The intensity of the neutral component of the direct accelerated beam was measured in the measuring cham-


-. . . . .


H I : j~ i

lOp-! till!Ill






. . . . ~-1--

i • iT'l:l II il_ .

~_-~ ~---~ IT,l'=J. J l :~




, ,


~ ~__



i 10





.-..... [ - . ~ -¢ w








~ --




5 0,1




MeV Fig. 3. /0//total curves compared with published data as a function of beam energy.


' .

I ,l,


5 0,1


Fig. 4. Secondary electron emission coefficients as a function of beam energy.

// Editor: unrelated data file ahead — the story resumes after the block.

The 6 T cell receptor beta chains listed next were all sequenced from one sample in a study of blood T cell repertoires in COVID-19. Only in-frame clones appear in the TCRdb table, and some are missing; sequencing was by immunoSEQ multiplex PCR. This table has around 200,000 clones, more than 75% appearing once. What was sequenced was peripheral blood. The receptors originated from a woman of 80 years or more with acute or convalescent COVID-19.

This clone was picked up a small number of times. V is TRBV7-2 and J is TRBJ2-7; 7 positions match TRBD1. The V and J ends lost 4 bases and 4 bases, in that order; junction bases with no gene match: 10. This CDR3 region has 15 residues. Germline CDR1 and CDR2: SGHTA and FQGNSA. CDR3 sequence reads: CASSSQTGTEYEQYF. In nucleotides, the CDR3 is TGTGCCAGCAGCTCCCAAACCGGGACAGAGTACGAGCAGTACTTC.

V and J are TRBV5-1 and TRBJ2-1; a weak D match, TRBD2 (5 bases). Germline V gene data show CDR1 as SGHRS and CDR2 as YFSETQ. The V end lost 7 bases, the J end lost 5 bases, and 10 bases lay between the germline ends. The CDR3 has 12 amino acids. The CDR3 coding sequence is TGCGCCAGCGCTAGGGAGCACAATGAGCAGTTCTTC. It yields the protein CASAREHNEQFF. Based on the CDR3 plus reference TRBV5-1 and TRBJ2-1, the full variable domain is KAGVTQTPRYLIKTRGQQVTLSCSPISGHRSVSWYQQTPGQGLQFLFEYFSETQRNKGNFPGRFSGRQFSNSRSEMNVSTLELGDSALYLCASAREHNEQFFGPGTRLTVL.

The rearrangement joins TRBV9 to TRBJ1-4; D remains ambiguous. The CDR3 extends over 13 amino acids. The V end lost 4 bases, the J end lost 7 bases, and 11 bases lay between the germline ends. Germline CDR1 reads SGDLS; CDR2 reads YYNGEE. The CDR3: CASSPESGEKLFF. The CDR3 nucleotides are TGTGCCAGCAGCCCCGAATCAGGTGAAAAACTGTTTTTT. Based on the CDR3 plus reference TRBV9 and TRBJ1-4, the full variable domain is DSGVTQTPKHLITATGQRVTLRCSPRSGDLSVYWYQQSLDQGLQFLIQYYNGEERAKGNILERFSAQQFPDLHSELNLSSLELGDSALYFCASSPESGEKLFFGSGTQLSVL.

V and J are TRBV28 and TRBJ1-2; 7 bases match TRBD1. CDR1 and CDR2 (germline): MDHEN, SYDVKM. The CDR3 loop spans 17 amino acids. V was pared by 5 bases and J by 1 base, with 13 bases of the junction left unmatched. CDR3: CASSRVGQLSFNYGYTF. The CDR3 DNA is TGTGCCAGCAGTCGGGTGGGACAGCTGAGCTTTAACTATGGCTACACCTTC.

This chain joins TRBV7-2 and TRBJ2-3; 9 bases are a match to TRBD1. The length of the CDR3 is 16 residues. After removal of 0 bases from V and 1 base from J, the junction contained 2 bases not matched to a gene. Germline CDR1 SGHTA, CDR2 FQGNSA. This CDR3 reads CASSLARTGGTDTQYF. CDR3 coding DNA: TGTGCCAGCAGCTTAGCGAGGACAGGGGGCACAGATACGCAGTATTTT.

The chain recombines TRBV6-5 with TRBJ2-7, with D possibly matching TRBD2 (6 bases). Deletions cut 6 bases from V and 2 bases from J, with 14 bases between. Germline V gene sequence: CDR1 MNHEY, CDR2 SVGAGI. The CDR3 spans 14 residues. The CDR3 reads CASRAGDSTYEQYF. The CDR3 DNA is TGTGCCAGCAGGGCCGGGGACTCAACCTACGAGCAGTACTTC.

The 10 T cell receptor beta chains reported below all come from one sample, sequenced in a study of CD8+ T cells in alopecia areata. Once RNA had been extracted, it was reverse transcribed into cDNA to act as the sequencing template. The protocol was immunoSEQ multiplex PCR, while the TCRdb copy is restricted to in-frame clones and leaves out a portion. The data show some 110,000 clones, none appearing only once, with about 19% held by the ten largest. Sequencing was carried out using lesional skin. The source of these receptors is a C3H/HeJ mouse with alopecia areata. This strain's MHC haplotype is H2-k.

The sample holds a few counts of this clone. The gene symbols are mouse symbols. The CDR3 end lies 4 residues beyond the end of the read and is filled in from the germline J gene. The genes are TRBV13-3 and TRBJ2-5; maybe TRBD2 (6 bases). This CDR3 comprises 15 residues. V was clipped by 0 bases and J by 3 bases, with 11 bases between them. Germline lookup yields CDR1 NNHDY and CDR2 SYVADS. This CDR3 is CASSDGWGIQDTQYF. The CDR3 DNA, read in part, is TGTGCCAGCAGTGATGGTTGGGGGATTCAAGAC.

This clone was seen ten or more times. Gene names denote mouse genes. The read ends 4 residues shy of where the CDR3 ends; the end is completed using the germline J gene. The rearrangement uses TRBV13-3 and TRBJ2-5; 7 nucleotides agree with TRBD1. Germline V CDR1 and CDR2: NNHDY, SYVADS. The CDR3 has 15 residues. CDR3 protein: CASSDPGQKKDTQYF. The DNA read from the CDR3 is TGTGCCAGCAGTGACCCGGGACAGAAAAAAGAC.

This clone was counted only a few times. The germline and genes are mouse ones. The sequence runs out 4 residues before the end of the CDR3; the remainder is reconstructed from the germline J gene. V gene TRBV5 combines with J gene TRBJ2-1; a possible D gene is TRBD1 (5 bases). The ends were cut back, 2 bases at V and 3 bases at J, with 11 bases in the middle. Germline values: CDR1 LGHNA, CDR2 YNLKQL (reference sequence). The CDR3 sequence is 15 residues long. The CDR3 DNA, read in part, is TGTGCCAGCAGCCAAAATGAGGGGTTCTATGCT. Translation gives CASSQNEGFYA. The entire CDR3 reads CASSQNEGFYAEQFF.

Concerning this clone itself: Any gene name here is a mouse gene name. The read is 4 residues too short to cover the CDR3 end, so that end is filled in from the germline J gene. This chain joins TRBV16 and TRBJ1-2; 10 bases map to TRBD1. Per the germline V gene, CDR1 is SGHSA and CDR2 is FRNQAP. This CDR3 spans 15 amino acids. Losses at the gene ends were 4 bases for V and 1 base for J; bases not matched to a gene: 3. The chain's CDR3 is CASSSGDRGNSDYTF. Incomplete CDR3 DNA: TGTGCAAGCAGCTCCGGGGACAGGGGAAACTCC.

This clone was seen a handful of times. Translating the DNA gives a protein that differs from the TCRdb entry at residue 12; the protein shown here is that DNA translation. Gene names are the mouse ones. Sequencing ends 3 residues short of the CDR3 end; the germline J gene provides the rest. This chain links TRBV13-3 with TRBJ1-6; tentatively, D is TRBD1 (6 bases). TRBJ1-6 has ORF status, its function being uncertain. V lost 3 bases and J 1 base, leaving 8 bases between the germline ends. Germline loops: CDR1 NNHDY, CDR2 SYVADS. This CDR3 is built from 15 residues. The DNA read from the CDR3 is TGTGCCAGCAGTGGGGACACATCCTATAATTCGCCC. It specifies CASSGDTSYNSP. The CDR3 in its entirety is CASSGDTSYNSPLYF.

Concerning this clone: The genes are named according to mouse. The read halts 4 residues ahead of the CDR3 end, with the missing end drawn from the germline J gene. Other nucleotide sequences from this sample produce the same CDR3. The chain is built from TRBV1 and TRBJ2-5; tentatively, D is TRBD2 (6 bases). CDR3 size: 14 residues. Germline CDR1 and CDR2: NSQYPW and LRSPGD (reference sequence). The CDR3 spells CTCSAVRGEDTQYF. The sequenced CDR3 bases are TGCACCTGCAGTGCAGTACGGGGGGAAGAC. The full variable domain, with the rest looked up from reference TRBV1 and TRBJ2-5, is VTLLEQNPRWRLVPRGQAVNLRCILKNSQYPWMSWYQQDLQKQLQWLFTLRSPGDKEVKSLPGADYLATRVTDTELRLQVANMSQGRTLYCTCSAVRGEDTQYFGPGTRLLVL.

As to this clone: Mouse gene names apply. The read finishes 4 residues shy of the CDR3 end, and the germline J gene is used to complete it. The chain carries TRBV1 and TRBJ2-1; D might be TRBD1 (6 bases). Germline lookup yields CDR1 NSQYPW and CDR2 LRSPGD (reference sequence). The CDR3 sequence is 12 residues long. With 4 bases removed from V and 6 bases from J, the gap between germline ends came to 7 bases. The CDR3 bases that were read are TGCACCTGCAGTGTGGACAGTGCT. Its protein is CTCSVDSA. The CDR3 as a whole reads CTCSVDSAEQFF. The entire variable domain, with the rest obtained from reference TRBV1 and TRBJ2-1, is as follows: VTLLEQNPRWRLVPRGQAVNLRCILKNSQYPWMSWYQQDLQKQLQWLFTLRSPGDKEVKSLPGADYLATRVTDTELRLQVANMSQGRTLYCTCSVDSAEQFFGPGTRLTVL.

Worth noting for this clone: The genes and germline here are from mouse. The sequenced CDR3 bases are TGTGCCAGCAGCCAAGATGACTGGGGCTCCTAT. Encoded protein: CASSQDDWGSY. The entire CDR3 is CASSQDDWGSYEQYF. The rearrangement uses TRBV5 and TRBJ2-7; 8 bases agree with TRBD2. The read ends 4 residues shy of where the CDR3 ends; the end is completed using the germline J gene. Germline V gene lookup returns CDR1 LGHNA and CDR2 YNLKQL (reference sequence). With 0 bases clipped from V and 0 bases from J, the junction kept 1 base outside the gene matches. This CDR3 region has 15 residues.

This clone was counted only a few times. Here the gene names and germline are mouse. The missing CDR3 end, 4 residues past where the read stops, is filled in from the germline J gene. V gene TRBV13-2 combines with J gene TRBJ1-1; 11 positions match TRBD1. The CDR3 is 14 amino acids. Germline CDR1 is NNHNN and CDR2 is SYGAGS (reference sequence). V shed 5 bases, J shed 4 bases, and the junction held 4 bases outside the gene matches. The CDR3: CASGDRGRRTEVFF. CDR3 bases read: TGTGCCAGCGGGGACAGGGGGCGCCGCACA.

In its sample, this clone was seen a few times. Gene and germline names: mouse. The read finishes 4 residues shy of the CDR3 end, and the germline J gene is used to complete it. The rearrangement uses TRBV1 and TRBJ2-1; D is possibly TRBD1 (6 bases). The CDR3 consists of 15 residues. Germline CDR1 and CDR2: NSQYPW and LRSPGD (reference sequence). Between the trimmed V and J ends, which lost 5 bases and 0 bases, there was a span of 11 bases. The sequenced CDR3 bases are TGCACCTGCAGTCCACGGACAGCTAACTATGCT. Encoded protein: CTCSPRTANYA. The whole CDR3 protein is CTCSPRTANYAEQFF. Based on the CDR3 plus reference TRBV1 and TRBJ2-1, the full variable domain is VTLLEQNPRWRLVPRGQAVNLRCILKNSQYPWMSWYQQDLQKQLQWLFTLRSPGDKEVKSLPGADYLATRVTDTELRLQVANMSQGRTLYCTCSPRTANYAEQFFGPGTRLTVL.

L Bartha et al. / Single ended Van de Graaffaccelerator ber joined to the extension to entrance channel of the magnetic analyzer. To remove charged components the magnetic field was switched on and adjusted to the value corresponding to the ion species of given energy. For the sake of a consequent comparison beam intensities were expressed relative to the intensity of the analysed ion beam. The results obtained for H, He and N beams are shown in fig. 2 as the function of terminal voltage. Because of the different efficiency of transporting neutral and charged beams to their respective places of detection it is rather the shape of energy dependence and its vertical shift for the different ion species than the actual value of I ° / I anal which reflects the conditions typical for the direct beam. Energy measurements performed on the scattered neutral particles led us to the conclusion, that the overwhelming majority of the neutral particles arrives at the chamber with the total energy corresponding to the terminal voltage. Lower energy peaks belonging to molecular components are sitting on a weak tail appearing on the low energy side of the main peak. The beam neutralisation process was investigated on an analysed beam transferred through a gas stripper channel by measuring the equilibrium fraction /0/itotal for air as stripper gas. Present data together with those taken from Allison's paper [12] for H and He (E < 0.5 MeV) and from the work of Stier et al. [13] for N (E ~<0.2 MeV) are shown in fig. 3, as a function of the beam energy. Fig. 4 presents secondary electron emission coefficients 7 °, y+ and their ratio 7°/-t + for the same cases. For a comparison, data taken from the papers of Stier et al. [13] (E ~ 0.2 MeV), Dettmann [14] ( E < 1.5 MeV), Barnett and Reynolds [15] (E < 1 MeV), Jamba [16] ( E < 0 . 3 MeV) and Kiss et al. [17] (E~<4 MeV) are also shown.